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The Far-Reaching Consequences of a One-Time Driving While Intoxicated Arrest

We’ve all seen the commercials—you drink, you drive, you go to jail. However, in the State of Texas, this isn’t necessarily true. Texas law defines “intoxicated” as: not having the normal use of mental or physical faculties by reason of the introduction of alcohol, a controlled substance, a drug, a dangerous drug, a combination of two or more of those substances, or any other substance into the body; or having an alcohol concentration of 0.08 or more.

In 2018, the Texas Department of Public Safety (“DPS”) reported 97,660 arrests for Driving While Intoxicated (“DWI”) in the State of Texas.[1] Folks from all walks of life are arrested for DWI every day—and a lot of times, they are not guilty of the offense charged.

This means most people could have one beer or glass of wine with dinner and legally get behind the wheel of their vehicle (assuming their “normal use” of mental or physical faculties was not removed by the one drink).

Unfortunately, counties statewide have adopted “no refusal weekends” that last all year long. If you are stopped by police and they detect the odor of alcohol—even if you had one drink with dinner two hours before they pulled you over—you will most likely be arrested. If you refuse to submit a breath sample or blood test (which you always should), the police will arrange to have a court-ordered needle stuck into your arm to take your blood at the station.

If you think this blood test will instantly exonerate you, we’re sorry to inform you it will not. Your blood will be shipped off to the DPS lab to be “tested” by a technician. This process takes months to complete. In the meantime, you’ll be placed in the county jail’s general population with all the other alleged lawbreakers.

Hopefully, you can post bond quickly to get out of jail and fight your case in court. However, when you refused to volunteer your breath or blood for a specimen to be used as evidence against you in your criminal case, the police have already begun a civil case against your driver’s license.

Essentially, the arresting officer filed paperwork with DPS which will automatically suspend your driver’s license. You have only fifteen (15) days from the date of your arrest to appeal this paperwork and request an Administrative License Revocation (“ALR”) hearing to stop this process. If you consented to a breath or blood test and the results show a blood alcohol concentration of 0.08 or greater, DPS will seek a 90-day suspension on your driver’s license. If you do not consent, DPS will look to prevent you from driving for 180 days.

If you miss the appeal deadline for your driver’s license, DPS will automatically suspend your license 40 days from the date you were arrested. If you’re unfortunate enough to have been through an ALR suspension within the prior 10 years, DPS could suspend your driver’s license for up to 2 years.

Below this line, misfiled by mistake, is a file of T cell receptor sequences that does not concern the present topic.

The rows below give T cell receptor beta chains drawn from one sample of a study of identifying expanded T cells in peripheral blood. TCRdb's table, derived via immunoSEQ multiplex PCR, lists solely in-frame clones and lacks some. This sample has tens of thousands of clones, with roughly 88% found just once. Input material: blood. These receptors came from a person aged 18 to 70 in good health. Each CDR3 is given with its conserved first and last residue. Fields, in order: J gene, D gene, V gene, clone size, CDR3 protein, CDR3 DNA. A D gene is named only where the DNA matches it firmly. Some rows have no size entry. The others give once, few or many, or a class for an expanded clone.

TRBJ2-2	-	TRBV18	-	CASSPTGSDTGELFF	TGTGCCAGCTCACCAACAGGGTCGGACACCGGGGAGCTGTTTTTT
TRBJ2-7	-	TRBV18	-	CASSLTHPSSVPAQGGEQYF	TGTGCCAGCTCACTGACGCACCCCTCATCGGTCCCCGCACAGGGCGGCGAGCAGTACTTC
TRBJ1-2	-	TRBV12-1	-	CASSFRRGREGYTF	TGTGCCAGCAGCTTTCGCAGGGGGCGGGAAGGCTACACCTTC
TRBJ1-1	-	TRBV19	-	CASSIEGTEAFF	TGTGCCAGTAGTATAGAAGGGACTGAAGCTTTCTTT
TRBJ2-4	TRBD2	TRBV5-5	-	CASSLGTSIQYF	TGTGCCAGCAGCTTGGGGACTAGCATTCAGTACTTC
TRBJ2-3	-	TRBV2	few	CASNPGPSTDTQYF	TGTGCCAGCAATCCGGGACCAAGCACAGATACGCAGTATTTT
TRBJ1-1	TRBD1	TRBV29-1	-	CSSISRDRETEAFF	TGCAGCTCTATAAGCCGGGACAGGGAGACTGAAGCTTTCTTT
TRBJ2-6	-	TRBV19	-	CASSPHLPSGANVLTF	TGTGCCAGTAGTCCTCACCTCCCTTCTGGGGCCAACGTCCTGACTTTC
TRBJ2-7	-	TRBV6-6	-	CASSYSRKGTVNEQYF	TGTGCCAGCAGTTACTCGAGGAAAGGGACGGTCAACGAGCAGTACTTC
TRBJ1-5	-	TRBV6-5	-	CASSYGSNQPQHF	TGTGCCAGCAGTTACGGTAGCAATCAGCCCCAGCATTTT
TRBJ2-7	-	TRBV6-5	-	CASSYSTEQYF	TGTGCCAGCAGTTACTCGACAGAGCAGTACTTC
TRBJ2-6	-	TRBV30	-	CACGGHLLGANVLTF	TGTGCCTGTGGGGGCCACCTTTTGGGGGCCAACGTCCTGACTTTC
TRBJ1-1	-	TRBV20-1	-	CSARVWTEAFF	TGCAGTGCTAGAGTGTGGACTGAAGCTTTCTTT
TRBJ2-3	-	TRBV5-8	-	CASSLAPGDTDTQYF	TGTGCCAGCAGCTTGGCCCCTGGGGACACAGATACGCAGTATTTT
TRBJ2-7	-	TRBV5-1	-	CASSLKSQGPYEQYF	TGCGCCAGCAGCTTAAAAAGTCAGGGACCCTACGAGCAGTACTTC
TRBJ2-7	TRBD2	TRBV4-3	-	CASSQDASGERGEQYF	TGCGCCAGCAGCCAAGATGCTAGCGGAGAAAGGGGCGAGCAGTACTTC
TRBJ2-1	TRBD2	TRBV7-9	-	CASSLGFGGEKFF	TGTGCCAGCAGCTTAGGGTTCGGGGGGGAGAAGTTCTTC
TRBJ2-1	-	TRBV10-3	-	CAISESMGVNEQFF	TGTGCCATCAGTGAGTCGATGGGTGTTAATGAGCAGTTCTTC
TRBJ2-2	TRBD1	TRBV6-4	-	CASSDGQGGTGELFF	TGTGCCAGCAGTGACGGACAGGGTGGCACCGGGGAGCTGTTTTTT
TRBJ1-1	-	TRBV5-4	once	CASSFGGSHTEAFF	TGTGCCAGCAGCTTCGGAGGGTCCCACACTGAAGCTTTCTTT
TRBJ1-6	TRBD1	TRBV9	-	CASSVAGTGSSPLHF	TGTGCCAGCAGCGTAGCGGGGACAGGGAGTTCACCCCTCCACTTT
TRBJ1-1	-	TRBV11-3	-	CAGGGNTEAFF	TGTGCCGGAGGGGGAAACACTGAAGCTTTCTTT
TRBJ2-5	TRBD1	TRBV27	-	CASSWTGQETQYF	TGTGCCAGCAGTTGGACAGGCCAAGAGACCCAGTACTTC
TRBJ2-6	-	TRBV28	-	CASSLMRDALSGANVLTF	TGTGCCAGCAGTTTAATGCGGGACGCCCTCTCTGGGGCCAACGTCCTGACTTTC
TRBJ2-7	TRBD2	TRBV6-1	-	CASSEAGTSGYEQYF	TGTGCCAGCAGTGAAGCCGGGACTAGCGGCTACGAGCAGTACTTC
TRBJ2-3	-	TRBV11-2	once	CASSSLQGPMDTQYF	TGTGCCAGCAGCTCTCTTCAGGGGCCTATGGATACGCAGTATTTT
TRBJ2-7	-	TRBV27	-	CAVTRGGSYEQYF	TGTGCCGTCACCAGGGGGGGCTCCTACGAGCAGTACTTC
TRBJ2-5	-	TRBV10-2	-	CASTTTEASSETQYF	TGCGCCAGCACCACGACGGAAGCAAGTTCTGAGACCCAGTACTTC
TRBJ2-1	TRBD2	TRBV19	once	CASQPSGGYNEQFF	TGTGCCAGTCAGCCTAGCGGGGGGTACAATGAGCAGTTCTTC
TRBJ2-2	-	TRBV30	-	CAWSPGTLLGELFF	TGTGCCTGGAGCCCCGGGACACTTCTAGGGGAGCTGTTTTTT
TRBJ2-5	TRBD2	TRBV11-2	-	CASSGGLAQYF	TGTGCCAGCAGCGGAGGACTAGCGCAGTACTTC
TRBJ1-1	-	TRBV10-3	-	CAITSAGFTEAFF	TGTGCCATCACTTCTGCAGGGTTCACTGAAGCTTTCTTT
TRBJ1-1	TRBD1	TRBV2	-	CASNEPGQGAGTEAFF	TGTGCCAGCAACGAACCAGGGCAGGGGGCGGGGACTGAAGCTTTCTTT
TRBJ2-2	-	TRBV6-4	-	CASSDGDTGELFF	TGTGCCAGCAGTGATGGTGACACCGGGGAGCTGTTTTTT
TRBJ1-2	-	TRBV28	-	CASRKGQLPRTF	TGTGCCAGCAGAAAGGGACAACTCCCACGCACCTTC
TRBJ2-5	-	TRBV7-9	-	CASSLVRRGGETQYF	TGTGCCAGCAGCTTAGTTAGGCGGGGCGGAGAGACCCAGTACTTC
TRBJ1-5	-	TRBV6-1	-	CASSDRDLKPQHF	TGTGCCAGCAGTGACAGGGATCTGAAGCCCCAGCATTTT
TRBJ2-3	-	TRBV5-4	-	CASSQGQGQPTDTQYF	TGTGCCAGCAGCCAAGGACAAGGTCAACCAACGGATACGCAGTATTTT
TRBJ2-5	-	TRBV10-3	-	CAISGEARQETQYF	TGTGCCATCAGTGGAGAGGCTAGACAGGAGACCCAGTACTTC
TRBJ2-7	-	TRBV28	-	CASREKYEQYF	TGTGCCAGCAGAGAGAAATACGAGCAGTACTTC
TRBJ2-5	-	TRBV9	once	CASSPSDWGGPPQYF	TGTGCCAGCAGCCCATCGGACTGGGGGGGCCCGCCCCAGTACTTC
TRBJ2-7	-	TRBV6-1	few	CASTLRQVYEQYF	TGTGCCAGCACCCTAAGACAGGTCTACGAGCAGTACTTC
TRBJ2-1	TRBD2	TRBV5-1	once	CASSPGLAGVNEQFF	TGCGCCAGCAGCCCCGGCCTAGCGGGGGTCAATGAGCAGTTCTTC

Imagine trying to be a functional professional without being able to legally drive. How are you going to make it to the county criminal courthouse for your mandatory court settings? There is the option of an Occupational Driver’s License, which will allow you to travel to and from work, medical appointments, and other “essential” home duties. These licenses cost additional money and require a separate court hearing to prove to a judge why you should be allowed to drive while your criminal case is pending.

Speaking of going in front of the judge, most counties now require significant bond conditions—essentially, a separate contract whereby a person charged with a crime agrees to not leave the state without permission, consent to random urinalysis tests, check in with a supervision officer, pay fees, and, most importantly, have an ignition interlock device. These conditions ensure your ability to be “free” on bond while your criminal case is pending.

Imagine being a real-estate agent who must blow into a large device affixed to your car just to get it started—while a potential client sits next to you. Even though you know you were not factually or legally intoxicated, you still have a court case requiring you to have this device in your car.

In addition to all of this, some licensed professionals are required to immediately disclose any arrest to their licensing boards and employers. This could lead to immediate termination, regardless of your actual innocence. Texas is what’s known as an “employment-at-will state,” and any civil lawsuit seeking your reinstatement or damages would likely be very difficult to win.

If you’re over the age of 21, and you’re convicted of DWI without any enhancements (open alcohol container, child passenger, or blood alcohol concentration of above 0.15, etc.), it is a Class B Misdemeanor, punishable by probation or up to 180 days in county jail, up to a $2,000 fine plus court costs, and losing your driver’s license.

This is why it is extremely important to hire experienced attorneys if you or a loved one are arrested for Driving While Intoxicated in Texas. It could mean keeping your money, your driver’s license, and your personal freedom.

[1] See https://www.dps.texas.gov/administration/crime_records/docs/DWIReport/2019-01completeness.pdf

Author: Colm Keane

DISCLAIMER: The information on this website does not contain legal advice or create an attorney-client relationship. Every case is different, and this material is not a substitute for, and does not replace the advice or representation of, a licensed attorney.

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